Administrative reform and introduction of new coinage Anastasius I Dicorus_section_6

Anastasius is famous for showing an uncommon interest in administrative efficiency and issues concerning the economy. Anastasius I Dicorus_sentence_68

Whenever it was possible in governmental transactions, he altered the method of payment from goods to hard currency. Anastasius I Dicorus_sentence_69

This practice decreased the potential for embezzlement and the need for transportation and storage of supplies. Anastasius I Dicorus_sentence_70

It also allowed for easier accounting. Anastasius I Dicorus_sentence_71

He also applied this practice to taxes, mandating that taxes be paid with cash rather than with goods. Anastasius I Dicorus_sentence_72

He eliminated the practice of providing soldiers with their arms and uniforms; instead he allotted each soldier a generous sum of money with which to purchase their own. Anastasius I Dicorus_sentence_73

These changes to imperial policy seem to have worked well; taxpayers often paid smaller tax bills than they had before, while government revenue increased. Anastasius I Dicorus_sentence_74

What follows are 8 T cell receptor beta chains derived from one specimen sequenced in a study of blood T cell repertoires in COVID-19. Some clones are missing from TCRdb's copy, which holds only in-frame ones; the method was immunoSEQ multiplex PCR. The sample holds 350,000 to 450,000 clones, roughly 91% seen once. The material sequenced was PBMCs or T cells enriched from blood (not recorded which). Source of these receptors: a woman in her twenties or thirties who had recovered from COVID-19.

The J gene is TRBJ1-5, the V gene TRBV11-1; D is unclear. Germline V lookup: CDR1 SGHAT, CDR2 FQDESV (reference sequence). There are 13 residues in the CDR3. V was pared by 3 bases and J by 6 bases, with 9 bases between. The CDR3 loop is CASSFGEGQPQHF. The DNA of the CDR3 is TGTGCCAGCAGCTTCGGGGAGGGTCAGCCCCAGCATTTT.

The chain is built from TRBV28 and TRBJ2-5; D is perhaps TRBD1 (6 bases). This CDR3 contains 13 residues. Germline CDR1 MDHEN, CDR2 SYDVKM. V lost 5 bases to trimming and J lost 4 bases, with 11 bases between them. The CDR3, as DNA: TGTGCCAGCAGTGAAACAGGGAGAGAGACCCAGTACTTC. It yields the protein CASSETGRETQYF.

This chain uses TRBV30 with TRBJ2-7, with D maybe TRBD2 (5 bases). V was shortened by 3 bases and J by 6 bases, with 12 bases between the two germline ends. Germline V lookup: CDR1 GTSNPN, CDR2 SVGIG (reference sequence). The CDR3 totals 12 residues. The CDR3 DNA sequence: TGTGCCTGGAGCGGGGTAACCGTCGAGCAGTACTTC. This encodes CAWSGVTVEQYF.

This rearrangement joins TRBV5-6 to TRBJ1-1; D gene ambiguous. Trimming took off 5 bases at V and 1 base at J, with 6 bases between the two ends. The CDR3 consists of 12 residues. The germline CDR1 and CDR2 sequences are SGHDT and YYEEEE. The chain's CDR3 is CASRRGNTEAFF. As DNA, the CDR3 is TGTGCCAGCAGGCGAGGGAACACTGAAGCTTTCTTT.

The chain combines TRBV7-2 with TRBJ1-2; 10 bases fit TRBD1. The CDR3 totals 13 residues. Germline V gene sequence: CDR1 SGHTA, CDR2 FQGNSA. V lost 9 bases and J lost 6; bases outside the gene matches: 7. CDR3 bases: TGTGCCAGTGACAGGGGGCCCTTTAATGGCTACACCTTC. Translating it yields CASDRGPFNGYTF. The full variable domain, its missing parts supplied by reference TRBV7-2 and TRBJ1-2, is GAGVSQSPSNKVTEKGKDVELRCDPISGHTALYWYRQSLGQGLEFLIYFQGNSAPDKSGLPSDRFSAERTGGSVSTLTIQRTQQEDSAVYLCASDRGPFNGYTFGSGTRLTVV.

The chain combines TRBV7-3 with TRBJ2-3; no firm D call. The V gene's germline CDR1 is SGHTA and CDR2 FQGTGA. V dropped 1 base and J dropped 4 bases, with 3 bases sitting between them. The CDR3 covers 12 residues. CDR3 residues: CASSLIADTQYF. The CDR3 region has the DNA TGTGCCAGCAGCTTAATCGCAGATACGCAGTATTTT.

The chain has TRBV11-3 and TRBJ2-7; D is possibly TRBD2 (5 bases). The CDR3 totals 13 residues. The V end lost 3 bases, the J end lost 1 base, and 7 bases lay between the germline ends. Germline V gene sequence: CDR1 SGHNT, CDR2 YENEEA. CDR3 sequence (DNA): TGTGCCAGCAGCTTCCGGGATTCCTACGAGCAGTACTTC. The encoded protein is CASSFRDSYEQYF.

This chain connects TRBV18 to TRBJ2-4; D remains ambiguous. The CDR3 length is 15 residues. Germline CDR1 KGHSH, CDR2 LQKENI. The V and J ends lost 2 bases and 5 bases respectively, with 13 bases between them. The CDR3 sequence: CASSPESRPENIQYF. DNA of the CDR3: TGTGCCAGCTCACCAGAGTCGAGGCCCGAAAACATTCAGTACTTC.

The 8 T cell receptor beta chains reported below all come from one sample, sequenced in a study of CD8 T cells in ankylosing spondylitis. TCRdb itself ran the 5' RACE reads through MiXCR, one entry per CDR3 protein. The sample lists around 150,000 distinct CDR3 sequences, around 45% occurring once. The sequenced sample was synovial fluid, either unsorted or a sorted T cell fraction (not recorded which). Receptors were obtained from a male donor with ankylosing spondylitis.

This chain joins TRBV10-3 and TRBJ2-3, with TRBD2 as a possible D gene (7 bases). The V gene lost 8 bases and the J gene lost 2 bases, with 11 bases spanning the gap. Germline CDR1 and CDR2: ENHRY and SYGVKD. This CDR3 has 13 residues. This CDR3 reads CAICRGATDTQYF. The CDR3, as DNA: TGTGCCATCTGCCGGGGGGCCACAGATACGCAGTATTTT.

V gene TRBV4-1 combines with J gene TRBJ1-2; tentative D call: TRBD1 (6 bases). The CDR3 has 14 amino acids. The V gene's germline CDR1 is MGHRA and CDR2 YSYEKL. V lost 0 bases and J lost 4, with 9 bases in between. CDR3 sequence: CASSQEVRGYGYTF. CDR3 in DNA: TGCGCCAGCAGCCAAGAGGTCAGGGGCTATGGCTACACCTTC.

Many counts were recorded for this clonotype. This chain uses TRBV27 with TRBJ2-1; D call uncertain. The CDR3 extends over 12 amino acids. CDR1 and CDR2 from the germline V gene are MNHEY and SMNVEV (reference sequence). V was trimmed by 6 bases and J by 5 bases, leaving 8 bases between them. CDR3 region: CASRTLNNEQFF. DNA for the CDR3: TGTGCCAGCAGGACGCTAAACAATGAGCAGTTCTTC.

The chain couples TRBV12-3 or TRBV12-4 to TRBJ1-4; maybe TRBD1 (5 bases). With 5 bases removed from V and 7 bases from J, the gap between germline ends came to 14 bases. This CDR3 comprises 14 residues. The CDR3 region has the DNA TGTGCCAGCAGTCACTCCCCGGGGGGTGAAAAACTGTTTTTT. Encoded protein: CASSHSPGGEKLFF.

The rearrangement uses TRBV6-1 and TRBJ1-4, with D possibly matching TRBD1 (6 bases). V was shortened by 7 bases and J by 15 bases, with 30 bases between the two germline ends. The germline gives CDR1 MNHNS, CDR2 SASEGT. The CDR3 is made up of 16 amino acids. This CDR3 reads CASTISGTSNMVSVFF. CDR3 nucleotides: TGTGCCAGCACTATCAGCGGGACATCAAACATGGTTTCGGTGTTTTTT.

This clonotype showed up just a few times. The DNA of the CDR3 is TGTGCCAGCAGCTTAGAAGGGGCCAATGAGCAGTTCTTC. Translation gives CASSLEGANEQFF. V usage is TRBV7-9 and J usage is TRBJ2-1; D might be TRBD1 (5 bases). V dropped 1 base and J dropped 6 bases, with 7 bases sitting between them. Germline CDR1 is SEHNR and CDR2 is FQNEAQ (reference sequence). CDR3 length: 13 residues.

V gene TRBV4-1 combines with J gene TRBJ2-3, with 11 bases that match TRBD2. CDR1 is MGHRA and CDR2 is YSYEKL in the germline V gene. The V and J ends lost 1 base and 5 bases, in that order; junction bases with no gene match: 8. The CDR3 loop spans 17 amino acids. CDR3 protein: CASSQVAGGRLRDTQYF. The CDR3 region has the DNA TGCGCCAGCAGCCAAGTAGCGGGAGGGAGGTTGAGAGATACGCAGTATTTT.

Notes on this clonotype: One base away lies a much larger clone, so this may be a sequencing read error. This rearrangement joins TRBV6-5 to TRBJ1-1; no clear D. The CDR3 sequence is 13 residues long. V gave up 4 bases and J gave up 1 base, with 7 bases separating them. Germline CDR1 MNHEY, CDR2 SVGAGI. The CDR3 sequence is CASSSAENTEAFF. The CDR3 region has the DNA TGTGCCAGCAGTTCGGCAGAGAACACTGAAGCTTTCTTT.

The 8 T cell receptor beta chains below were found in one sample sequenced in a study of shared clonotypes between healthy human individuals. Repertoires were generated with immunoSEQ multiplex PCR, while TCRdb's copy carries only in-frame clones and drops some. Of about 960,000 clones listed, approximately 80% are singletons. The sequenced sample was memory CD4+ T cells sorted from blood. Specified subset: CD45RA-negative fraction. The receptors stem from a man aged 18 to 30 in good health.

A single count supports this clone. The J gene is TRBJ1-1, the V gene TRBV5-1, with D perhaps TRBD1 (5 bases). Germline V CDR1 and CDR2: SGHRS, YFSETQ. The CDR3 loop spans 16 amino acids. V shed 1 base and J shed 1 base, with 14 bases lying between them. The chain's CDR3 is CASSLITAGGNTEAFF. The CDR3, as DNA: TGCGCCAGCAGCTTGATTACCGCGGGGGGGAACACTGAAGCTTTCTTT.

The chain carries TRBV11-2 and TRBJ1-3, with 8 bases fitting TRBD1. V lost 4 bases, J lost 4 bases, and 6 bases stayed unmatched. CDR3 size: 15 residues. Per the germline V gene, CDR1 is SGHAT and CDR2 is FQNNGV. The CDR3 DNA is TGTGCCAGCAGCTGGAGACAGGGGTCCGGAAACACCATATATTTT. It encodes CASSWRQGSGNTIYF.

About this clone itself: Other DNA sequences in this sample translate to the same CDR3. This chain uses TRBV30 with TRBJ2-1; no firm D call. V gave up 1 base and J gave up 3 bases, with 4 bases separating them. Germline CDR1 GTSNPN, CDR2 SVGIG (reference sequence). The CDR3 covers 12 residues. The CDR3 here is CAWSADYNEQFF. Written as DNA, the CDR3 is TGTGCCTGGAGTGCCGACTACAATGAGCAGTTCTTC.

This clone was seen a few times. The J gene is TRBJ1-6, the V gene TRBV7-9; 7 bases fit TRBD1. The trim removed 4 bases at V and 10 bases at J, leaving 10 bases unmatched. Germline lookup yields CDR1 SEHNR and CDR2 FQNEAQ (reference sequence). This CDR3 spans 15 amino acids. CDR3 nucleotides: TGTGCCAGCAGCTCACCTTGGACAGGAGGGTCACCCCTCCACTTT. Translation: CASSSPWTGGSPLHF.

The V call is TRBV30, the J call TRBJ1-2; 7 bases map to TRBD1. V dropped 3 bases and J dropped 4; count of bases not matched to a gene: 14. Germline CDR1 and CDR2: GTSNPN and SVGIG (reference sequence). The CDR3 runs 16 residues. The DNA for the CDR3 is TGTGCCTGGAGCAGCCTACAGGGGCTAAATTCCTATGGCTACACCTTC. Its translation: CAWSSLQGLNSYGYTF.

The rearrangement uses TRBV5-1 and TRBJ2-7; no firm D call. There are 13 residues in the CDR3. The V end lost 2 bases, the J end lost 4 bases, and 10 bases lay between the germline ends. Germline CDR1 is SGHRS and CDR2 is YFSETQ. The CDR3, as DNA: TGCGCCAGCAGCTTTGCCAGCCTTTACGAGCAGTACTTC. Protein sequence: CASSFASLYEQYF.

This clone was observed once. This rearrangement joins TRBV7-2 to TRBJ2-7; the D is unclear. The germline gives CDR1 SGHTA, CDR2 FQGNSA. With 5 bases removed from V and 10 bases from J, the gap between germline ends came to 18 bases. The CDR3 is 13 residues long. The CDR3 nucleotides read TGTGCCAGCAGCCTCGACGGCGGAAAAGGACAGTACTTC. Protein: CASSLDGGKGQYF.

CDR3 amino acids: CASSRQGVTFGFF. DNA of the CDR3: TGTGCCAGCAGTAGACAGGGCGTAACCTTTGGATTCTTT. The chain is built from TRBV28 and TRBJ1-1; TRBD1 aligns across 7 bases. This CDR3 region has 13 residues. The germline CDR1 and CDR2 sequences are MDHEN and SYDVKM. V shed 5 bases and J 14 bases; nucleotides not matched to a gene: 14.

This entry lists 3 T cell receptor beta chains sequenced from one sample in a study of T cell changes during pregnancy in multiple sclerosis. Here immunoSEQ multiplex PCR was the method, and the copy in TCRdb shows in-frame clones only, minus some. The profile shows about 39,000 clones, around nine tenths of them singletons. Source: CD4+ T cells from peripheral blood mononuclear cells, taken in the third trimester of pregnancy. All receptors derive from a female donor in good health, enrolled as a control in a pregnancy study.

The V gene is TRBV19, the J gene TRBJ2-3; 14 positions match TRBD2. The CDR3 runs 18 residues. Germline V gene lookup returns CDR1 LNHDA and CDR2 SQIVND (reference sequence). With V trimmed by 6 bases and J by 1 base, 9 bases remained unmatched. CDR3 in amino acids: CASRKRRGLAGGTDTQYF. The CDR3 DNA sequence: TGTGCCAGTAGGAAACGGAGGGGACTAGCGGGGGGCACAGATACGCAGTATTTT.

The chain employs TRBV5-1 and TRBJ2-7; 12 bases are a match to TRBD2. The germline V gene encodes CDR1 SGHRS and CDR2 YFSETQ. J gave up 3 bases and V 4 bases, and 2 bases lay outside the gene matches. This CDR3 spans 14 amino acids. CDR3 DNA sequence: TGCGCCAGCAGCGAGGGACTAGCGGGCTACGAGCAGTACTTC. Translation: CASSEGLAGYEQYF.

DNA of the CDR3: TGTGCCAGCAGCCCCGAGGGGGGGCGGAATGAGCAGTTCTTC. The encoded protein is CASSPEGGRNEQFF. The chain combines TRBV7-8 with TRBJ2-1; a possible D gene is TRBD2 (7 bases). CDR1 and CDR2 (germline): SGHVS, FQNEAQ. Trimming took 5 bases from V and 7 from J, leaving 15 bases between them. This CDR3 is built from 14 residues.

The increase in revenue allowed the emperor to pay soldiers a higher wage, which attracted native Roman soldiers to the military, as opposed to the barbarian and Isaurian mercenaries which some previous emperors had been forced to rely on. Anastasius I Dicorus_sentence_75

Anastasius is often cited for his "prudent management" of the empire's finances. Anastasius I Dicorus_sentence_76

Amidst these reforms, though, Anastasius continued the practice of selling official positions. Anastasius I Dicorus_sentence_77

He sold so many that he has been accused of having facilitated the creation of a civilian aristocracy. Anastasius I Dicorus_sentence_78

This claim is strengthened by the growth in influence of families that often held high level positions in the government, such as the Appiones from Egypt. Anastasius I Dicorus_sentence_79